Why An Increasing Number Of Expats Are Discovering Belize
Expats have settled all over Belize, but one spot is starting to earn lots of attention lately… Corozal, the northernmost of Belize’s six districts. It has the second-largest population of the districts with about 35,000 people and shares the border with Mexico. Once considered the undiscovered gem of Belize, this district and its tidy little capital of Corozal Town are quickly rising on the radar of foreign retirees and other expats, and there are lots of reasons why.
See: Belize Real Estate
One big reason is that it’s generally less expensive to live here than are other areas of Belize. In large part this is because of that border we mentioned with Mexico… the city of Chetumal, Mexico, is just on the other side. Since Belize has little domestic manufacturing and relatively high duties on imported goods, shopping trips to Chetumal — to Sam’s Club and other big-box stores and supermarkets — help Corozal residents beat the higher prices on imported goods paid by folks elsewhere in Belize.
Chetumal is also where most in Belize go for medical care from an excellent, modern hospital. But there’s also a small and efficient public hospital in Corozal Town, fine for most general medical needs.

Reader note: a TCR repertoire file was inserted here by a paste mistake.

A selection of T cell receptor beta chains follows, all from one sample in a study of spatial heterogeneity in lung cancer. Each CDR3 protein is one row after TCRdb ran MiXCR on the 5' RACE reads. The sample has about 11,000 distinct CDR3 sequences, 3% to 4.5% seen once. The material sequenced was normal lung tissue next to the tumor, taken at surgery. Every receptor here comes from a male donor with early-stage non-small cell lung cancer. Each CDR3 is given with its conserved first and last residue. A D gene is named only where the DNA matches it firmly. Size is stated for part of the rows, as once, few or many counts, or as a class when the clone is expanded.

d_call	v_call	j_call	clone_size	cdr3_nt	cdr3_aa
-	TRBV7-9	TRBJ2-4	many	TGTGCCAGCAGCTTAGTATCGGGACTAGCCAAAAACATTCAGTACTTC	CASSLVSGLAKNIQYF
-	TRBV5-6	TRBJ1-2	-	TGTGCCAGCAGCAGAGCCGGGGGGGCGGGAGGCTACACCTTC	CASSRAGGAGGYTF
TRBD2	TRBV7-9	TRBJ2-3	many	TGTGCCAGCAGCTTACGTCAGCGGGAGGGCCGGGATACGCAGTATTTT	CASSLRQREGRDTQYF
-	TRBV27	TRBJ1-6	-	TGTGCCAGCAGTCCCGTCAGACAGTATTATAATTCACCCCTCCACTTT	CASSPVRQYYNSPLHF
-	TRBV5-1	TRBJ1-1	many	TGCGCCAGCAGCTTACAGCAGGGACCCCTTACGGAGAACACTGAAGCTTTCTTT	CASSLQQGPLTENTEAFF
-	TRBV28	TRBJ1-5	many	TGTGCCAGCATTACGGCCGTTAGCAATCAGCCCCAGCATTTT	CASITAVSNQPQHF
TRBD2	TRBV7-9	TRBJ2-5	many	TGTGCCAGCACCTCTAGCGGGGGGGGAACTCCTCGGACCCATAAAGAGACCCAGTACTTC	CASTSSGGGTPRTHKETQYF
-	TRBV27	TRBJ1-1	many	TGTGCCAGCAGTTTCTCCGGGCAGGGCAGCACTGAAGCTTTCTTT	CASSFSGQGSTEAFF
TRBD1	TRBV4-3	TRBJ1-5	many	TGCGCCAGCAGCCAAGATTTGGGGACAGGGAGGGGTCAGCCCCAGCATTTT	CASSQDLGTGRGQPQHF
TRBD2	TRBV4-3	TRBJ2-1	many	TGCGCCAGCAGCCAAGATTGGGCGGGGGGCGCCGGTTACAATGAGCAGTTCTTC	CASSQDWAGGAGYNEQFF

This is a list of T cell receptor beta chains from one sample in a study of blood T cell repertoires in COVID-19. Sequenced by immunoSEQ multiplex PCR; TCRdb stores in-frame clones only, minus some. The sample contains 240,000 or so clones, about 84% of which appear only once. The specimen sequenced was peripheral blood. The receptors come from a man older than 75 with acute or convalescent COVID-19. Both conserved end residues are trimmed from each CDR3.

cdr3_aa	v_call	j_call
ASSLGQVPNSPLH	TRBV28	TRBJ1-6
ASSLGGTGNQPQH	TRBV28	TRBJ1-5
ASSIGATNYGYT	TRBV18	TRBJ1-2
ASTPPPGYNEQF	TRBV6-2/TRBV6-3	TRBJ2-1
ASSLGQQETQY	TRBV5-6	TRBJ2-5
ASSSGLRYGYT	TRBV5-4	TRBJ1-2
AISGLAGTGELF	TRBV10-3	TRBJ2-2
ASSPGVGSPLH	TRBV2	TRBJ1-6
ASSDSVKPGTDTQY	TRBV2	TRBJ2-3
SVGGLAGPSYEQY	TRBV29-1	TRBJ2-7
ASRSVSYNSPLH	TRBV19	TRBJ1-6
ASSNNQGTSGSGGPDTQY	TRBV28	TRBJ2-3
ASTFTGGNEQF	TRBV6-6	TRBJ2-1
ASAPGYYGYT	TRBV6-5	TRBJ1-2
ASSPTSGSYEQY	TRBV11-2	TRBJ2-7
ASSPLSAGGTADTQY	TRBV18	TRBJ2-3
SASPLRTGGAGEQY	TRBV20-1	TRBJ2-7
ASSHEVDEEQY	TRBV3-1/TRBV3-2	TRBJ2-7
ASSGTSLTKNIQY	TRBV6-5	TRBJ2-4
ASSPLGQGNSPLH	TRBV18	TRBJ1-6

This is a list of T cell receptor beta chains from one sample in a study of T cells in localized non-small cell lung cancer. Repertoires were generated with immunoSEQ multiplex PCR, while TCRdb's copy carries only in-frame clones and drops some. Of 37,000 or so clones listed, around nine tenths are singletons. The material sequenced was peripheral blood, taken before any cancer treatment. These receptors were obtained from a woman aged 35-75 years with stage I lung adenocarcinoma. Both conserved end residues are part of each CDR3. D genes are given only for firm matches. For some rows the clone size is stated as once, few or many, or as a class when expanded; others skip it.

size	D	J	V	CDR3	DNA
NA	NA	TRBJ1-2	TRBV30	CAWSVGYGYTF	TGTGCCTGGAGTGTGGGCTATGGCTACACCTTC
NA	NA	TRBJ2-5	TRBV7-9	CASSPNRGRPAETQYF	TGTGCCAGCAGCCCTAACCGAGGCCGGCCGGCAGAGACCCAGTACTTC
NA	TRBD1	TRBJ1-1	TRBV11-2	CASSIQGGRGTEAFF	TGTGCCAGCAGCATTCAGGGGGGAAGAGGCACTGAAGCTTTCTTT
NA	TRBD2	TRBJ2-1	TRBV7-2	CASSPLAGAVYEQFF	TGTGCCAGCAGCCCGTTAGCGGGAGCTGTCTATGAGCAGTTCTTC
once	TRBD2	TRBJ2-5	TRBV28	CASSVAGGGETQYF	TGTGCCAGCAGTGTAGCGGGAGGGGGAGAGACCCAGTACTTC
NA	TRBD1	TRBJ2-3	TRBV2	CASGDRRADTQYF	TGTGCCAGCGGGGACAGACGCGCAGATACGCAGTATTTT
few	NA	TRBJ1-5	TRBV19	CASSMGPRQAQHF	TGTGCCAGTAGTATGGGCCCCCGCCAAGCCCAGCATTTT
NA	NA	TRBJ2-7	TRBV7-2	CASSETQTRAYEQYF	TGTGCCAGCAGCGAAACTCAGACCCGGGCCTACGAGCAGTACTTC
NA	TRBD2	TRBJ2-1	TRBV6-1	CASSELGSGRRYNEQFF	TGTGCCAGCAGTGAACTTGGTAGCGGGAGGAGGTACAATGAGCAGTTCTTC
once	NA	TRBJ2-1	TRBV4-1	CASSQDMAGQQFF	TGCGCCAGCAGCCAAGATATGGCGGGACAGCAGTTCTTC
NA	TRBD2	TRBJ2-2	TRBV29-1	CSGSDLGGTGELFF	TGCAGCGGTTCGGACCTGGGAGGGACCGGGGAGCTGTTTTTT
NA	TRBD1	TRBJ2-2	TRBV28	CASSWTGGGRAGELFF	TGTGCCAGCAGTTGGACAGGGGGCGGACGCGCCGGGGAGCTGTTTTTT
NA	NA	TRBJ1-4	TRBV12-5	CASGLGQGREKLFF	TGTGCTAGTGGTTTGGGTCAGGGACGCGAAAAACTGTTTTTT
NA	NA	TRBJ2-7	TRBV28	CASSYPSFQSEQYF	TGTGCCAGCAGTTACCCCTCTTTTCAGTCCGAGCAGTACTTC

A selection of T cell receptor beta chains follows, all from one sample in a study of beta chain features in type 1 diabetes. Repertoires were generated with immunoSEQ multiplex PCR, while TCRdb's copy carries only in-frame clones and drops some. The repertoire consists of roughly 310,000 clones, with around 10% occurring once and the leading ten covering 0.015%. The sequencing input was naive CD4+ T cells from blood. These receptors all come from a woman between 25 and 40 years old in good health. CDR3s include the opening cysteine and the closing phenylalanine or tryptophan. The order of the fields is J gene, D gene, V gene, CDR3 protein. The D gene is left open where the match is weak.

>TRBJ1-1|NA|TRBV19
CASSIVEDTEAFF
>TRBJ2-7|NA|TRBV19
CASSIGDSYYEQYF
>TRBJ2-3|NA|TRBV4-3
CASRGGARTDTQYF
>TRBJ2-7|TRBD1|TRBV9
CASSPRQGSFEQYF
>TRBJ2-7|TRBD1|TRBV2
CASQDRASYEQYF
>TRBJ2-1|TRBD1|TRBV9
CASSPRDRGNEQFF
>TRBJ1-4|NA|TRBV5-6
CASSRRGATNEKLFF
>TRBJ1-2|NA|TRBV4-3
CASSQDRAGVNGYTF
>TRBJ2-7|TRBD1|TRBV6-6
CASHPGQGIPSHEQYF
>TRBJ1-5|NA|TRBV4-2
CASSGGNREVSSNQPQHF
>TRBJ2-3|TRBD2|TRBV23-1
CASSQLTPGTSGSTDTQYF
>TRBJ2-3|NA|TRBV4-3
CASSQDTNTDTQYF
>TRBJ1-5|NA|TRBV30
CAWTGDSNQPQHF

By the way, if you’re looking to relax and enjoy life when you move to Belize, you can definitely do that. For just $25 to $30 Belize dollars ($12 – $15 USD) per day, you can hire someone to clean your house, do your yard work and more…
Real estate in Corozal is also less expensive than other places in Belize because Corozal doesn’t have the notoriety of more popular destinations like Ambergris Caye or Placencia. Deals still abound in Corozal for raw land, single-family homes, and residential developments. Another plus is that this part of Belize gets less rainfall than the rest of the country, a big benefit for fans of dry, sunny days.
See: Buy Land in Belize
History has a lot to do with today’s culture and economy. Corozal town was founded in 1848 by refugees from the Maya Indian uprising against the Spanish in Mexico’s Yucatan peninsula, just to the north. Known as the “caste wars,” this uprising began as a Maya war against the Spanish, but the Maya also turned their wrath on the mixed Spanish and Indian mestizos who had allied with the Spanish.
A massacre in Bacalar in Yucatan started the exodus of thousands of mestizos, and by 1856 more than 10,000 refugees had crossed the Rio Hondo into Belize. They not only increased the population of Corozal town, they brought with them a new crop that would become the mainstay of Corozal’s agricultural economy… sugar cane.
Today, Spanish is commonly spoken along with English and Creole in Corozal, and there is a rich Maya heritage including several major archeological sites. Happily, Corozal’s past has produced a peaceful, laid-back, small-town culture that makes it especially inviting for expat retirees.